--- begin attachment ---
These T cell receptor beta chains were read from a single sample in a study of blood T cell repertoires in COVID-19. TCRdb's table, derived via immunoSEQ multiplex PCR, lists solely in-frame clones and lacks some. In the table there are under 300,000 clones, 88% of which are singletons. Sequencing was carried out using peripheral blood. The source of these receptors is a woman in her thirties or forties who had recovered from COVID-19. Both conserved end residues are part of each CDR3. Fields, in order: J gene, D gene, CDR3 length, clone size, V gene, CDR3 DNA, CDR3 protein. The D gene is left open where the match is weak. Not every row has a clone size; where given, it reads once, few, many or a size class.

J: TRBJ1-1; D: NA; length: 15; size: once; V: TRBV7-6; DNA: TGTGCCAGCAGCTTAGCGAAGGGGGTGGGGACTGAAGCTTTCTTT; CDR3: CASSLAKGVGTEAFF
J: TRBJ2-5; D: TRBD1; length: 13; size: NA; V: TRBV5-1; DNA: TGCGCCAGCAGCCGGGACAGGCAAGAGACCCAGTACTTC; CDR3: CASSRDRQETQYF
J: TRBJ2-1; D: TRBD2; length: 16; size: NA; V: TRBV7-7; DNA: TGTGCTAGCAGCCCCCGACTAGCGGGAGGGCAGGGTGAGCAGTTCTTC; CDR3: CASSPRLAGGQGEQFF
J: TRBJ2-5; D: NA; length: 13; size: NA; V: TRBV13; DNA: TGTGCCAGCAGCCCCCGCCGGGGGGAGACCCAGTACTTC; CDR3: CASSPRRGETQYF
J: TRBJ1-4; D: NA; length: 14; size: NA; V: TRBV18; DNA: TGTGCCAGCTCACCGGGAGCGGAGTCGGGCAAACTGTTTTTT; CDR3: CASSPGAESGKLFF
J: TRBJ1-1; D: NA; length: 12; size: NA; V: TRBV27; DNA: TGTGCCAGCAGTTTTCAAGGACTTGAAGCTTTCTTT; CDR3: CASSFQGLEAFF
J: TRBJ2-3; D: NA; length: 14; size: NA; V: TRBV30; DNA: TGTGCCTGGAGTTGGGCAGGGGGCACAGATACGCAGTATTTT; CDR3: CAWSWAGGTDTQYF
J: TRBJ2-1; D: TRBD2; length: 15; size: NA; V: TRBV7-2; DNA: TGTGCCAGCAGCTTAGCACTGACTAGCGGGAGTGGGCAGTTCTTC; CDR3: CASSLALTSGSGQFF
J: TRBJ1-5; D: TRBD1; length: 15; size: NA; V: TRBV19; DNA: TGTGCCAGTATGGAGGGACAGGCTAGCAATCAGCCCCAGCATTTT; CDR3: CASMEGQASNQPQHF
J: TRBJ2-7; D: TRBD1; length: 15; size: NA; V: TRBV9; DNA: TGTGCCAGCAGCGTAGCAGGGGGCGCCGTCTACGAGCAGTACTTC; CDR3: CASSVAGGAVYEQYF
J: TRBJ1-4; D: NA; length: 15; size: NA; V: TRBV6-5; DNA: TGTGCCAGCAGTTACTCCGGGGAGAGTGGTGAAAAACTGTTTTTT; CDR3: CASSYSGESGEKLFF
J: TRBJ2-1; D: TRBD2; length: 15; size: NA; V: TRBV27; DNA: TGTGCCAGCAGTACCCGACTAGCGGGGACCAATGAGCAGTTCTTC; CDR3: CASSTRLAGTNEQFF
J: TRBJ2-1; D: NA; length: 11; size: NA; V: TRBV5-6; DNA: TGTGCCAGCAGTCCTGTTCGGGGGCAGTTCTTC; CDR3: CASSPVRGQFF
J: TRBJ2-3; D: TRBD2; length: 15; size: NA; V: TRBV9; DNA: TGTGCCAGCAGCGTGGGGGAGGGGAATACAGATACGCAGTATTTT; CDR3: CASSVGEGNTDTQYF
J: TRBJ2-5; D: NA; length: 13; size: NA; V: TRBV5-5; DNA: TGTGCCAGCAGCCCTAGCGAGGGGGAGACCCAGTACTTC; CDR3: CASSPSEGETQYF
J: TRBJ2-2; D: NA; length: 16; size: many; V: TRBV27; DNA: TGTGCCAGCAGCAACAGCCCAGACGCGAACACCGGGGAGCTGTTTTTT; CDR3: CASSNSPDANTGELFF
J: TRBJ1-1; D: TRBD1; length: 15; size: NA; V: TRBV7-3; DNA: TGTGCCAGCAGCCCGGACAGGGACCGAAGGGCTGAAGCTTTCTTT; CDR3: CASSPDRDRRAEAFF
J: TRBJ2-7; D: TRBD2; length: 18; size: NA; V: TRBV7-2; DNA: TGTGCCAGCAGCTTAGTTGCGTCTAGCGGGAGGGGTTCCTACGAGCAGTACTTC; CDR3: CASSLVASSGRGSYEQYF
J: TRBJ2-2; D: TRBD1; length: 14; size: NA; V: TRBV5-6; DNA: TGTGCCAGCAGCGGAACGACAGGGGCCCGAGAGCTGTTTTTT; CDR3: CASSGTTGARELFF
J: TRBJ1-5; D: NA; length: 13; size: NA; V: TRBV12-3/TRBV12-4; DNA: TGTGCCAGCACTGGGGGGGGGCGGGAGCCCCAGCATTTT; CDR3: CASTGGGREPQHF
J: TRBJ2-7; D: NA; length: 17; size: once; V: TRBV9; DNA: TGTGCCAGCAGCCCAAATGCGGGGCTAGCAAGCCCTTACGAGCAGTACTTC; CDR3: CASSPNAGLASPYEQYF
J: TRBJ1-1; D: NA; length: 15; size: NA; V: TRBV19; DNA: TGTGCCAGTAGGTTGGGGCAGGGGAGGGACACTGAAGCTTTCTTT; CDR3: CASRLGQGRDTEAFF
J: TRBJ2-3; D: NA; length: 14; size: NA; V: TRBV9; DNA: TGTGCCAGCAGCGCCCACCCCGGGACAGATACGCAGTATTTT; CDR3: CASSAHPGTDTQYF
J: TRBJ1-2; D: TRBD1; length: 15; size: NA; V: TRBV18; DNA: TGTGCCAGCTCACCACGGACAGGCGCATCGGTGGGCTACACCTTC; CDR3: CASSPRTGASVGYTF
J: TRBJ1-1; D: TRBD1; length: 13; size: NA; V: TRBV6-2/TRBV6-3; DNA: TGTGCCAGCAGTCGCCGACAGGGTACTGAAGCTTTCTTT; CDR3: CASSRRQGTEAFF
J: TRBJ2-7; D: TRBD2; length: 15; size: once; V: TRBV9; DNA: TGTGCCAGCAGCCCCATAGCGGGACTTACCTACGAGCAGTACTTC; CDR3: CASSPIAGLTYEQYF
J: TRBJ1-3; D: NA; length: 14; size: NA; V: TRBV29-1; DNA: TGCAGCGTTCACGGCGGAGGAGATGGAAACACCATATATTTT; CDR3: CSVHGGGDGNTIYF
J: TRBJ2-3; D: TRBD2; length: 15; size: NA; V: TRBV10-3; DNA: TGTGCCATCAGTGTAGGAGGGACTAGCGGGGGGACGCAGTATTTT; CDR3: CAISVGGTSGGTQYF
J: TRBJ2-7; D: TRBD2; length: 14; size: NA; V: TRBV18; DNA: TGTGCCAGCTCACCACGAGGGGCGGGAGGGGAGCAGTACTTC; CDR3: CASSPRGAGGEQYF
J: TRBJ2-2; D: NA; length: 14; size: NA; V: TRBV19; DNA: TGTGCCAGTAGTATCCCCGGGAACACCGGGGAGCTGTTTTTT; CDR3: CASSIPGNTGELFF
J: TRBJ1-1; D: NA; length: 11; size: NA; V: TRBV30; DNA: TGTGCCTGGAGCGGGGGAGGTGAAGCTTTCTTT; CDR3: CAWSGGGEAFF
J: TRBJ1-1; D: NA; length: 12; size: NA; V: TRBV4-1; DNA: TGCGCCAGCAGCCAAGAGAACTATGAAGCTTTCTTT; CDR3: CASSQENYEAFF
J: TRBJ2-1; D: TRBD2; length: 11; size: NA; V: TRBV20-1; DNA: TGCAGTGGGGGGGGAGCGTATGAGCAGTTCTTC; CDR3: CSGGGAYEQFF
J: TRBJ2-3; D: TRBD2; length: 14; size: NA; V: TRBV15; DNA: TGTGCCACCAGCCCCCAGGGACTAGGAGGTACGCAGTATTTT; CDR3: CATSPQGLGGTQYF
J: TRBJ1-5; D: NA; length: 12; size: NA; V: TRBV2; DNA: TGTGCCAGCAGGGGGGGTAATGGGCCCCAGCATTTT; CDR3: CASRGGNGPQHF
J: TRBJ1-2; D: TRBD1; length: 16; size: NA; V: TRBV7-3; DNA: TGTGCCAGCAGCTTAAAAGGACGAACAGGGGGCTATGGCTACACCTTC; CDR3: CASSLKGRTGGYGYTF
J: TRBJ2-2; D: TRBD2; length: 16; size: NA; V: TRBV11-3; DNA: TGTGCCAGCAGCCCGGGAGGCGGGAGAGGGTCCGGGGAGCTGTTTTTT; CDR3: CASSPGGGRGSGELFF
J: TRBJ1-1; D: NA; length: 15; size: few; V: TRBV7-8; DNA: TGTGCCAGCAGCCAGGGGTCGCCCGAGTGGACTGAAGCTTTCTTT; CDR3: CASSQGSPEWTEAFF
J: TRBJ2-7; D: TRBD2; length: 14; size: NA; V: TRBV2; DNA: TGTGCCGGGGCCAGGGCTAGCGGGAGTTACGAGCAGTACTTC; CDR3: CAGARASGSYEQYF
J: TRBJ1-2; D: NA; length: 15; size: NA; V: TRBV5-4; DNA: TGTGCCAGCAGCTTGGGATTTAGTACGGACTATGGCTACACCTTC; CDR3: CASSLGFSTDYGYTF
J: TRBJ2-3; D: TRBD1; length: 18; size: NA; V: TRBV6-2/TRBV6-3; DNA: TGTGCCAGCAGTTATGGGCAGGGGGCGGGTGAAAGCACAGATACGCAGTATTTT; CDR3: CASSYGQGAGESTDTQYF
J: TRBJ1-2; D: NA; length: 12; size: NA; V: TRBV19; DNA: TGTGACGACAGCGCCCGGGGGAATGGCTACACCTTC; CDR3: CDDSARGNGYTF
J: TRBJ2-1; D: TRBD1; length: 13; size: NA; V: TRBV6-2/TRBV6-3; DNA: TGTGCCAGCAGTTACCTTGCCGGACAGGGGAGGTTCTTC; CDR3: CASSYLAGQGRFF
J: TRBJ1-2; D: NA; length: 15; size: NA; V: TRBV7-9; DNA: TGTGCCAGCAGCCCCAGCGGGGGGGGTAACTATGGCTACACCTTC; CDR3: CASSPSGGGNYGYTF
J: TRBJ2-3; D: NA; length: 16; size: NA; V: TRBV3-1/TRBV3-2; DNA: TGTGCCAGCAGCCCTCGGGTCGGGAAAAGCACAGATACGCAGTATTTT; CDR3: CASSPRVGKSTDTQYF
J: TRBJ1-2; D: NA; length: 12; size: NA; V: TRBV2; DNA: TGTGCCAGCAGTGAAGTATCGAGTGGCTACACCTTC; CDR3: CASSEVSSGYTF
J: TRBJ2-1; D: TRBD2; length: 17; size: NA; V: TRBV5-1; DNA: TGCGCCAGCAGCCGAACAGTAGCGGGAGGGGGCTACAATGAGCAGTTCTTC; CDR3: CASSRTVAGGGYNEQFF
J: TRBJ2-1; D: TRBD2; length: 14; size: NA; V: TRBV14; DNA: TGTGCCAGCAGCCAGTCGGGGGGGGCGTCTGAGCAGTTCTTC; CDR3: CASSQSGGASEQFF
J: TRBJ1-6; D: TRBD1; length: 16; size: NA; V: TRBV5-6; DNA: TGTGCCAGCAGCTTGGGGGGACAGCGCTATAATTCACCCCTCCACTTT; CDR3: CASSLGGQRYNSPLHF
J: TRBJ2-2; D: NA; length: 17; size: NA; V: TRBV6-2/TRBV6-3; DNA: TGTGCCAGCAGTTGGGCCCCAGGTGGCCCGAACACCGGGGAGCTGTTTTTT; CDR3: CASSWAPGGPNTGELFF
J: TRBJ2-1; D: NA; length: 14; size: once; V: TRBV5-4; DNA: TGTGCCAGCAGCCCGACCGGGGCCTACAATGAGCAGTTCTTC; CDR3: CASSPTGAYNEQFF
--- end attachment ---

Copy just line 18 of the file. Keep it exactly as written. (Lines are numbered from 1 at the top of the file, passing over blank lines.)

J: TRBJ1-1; D: TRBD1; length: 15; size: NA; V: TRBV7-3; DNA: TGTGCCAGCAGCCCGGACAGGGACCGAAGGGCTGAAGCTTTCTTT; CDR3: CASSPDRDRRAEAFF